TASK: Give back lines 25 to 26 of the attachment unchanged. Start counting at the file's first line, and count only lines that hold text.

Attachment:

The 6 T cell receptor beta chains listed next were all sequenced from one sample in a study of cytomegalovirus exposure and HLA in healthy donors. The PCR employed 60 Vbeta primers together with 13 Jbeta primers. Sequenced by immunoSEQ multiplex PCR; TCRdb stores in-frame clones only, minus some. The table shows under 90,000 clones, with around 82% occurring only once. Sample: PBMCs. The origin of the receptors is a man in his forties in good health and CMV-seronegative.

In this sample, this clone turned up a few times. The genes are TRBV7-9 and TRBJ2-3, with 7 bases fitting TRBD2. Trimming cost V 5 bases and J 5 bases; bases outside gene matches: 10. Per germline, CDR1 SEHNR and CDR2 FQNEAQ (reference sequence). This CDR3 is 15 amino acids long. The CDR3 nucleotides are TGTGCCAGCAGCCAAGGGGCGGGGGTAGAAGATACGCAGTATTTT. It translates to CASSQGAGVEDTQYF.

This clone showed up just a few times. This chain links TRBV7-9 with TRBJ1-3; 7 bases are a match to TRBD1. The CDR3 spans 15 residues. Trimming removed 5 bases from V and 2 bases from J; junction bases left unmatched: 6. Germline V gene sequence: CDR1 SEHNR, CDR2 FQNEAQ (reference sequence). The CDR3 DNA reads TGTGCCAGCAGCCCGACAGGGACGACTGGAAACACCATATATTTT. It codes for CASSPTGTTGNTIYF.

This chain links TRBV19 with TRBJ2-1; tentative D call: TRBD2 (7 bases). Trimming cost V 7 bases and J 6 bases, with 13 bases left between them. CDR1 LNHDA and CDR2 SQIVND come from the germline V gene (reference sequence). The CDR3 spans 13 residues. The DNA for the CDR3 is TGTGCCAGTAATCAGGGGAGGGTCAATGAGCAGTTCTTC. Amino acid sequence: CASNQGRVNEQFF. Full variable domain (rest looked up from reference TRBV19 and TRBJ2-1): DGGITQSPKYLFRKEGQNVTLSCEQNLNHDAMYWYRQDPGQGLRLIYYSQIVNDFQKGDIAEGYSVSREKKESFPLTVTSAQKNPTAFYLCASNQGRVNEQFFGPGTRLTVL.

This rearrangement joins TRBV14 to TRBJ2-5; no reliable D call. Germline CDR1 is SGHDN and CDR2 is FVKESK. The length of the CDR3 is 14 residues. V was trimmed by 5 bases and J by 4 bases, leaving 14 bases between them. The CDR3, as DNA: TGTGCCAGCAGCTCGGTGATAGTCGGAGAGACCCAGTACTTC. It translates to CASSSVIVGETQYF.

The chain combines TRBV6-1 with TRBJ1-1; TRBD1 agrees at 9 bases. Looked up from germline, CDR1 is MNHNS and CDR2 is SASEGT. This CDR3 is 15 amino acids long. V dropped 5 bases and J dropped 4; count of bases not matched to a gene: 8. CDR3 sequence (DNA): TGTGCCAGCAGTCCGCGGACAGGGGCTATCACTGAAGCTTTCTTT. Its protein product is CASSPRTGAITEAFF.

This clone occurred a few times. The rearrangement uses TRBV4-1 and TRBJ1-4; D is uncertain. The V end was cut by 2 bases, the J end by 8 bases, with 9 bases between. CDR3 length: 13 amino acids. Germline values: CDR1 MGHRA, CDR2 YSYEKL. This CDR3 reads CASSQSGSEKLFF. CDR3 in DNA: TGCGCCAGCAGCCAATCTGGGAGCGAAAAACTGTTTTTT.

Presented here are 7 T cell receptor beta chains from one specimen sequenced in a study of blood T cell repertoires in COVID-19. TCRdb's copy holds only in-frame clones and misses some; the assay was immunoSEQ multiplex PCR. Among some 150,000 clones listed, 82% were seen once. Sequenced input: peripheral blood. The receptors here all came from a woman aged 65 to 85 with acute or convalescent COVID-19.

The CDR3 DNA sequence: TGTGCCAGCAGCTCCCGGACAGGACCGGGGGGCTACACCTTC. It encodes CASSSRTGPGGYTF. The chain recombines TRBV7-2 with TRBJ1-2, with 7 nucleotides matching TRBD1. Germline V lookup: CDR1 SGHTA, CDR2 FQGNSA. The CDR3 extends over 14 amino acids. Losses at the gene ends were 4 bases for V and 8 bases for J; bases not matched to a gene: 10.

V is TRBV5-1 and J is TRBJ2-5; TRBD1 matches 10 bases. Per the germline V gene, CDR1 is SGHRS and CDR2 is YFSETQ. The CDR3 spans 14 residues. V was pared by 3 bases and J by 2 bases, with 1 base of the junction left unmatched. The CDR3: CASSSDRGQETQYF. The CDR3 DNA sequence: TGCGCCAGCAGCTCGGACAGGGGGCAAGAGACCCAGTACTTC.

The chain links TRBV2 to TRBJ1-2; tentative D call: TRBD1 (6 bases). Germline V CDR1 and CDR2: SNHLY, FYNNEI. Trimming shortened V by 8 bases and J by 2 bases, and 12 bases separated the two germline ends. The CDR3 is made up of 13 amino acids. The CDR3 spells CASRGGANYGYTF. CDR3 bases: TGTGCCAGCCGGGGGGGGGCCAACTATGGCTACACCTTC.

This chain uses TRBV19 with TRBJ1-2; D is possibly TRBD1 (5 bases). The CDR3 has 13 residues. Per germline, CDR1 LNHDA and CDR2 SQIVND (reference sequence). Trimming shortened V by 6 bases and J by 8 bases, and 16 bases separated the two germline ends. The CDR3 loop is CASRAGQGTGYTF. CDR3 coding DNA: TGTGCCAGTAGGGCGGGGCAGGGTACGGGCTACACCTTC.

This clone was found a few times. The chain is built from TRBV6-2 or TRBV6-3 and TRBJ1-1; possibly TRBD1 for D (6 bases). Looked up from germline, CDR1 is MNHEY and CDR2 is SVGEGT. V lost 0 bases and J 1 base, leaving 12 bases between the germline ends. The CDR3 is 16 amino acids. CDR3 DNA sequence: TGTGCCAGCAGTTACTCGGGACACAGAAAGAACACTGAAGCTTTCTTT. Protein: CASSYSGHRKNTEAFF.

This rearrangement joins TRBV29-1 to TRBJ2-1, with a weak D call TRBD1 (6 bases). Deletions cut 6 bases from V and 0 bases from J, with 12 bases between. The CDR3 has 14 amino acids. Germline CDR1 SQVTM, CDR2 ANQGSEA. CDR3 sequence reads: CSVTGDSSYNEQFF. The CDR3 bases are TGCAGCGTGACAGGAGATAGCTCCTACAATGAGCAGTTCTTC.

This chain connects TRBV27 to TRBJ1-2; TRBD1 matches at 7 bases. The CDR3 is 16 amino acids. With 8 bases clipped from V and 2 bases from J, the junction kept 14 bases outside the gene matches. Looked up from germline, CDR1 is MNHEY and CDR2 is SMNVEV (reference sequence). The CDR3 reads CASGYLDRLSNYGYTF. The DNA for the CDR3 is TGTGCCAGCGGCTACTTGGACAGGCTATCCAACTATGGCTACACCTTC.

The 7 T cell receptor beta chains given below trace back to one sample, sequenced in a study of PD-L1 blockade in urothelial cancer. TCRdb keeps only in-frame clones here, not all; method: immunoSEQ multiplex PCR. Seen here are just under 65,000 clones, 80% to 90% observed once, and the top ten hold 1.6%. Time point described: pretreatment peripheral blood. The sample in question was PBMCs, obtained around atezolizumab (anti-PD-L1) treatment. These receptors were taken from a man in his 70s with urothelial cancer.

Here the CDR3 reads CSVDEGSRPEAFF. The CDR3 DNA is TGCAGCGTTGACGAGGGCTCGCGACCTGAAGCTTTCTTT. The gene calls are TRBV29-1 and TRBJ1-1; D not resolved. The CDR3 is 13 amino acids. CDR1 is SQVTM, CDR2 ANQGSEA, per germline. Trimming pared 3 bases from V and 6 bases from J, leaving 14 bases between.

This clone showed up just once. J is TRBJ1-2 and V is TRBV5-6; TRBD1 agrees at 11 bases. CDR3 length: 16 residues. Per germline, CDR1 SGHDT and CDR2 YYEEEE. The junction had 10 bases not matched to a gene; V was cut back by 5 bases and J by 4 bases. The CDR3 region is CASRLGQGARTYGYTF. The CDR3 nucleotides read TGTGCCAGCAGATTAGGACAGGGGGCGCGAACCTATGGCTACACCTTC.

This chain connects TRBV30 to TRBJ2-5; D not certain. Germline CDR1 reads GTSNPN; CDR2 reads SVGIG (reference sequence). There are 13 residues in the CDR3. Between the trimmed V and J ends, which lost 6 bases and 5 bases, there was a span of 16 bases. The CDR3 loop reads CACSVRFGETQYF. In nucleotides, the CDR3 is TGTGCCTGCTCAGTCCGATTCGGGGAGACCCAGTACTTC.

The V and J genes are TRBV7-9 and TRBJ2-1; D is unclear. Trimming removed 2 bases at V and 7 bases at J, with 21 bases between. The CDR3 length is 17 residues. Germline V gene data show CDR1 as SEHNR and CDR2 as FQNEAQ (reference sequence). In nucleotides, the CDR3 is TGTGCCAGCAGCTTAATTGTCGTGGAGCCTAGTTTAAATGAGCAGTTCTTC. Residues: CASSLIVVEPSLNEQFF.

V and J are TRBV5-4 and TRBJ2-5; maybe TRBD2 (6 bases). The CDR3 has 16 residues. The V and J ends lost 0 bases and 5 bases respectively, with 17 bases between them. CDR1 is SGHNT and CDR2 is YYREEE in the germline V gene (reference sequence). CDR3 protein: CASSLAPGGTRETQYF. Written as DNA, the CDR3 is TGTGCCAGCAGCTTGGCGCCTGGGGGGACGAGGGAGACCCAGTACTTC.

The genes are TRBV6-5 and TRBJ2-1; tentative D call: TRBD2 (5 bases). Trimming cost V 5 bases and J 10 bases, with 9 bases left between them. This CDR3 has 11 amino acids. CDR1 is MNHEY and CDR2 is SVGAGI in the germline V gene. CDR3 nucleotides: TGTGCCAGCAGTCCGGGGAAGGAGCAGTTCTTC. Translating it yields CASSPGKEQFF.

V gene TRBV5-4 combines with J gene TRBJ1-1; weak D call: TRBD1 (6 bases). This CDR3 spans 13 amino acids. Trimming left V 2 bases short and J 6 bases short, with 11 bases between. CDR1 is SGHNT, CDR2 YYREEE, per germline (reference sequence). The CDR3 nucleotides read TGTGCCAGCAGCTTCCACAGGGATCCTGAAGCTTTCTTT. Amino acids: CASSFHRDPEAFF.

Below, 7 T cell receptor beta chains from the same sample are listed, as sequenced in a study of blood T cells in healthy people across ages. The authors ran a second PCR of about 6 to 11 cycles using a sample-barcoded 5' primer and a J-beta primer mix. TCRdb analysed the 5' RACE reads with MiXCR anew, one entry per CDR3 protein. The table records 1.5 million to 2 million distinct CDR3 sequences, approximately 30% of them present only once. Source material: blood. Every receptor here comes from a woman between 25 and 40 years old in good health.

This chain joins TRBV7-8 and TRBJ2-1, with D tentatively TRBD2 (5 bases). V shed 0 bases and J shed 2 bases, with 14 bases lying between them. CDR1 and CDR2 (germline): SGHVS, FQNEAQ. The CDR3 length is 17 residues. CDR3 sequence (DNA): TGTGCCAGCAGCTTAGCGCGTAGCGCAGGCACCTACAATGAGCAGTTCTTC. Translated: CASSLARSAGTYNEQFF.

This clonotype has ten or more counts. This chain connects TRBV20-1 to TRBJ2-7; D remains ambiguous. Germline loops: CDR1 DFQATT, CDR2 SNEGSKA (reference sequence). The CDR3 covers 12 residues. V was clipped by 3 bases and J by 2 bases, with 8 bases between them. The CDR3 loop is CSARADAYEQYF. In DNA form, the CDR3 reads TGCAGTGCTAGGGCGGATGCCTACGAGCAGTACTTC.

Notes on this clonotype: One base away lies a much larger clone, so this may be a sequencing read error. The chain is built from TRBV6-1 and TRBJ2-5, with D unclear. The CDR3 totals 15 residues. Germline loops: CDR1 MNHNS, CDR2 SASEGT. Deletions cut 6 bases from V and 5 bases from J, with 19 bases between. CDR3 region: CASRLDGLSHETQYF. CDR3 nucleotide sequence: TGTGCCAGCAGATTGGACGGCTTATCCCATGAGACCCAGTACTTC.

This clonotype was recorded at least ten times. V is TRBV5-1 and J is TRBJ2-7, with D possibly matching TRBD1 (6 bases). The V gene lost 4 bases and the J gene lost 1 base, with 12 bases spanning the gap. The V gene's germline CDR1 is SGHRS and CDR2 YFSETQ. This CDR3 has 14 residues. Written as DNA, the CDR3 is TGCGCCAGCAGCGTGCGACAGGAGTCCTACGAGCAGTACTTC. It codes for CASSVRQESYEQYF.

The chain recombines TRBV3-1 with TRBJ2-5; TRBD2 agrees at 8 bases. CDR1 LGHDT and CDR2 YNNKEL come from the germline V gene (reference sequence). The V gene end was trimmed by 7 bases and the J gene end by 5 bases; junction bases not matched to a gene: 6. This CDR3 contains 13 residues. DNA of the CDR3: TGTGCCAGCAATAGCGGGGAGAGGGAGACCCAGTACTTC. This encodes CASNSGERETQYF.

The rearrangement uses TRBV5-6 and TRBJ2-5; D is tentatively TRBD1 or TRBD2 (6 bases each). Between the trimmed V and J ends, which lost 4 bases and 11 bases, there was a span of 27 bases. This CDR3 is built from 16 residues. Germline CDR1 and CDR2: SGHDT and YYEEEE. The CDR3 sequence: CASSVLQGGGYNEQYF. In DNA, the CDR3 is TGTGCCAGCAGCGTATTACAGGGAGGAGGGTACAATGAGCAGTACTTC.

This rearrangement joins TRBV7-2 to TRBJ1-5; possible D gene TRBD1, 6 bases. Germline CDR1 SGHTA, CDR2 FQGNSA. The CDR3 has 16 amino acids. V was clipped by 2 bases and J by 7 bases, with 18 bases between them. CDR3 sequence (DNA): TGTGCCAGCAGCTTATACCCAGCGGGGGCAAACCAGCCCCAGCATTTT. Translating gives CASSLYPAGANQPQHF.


This chain joins TRBV7-8 and TRBJ2-1, with D tentatively TRBD2 (5 bases). V shed 0 bases and J shed 2 bases, with 14 bases lying between them. CDR1 and CDR2 (germline): SGHVS, FQNEAQ. The CDR3 length is 17 residues. CDR3 sequence (DNA): TGTGCCAGCAGCTTAGCGCGTAGCGCAGGCACCTACAATGAGCAGTTCTTC. Translated: CASSLARSAGTYNEQFF.

This clonotype has ten or more counts. This chain connects TRBV20-1 to TRBJ2-7; D remains ambiguous. Germline loops: CDR1 DFQATT, CDR2 SNEGSKA (reference sequence). The CDR3 covers 12 residues. V was clipped by 3 bases and J by 2 bases, with 8 bases between them. The CDR3 loop is CSARADAYEQYF. In DNA form, the CDR3 reads TGCAGTGCTAGGGCGGATGCCTACGAGCAGTACTTC.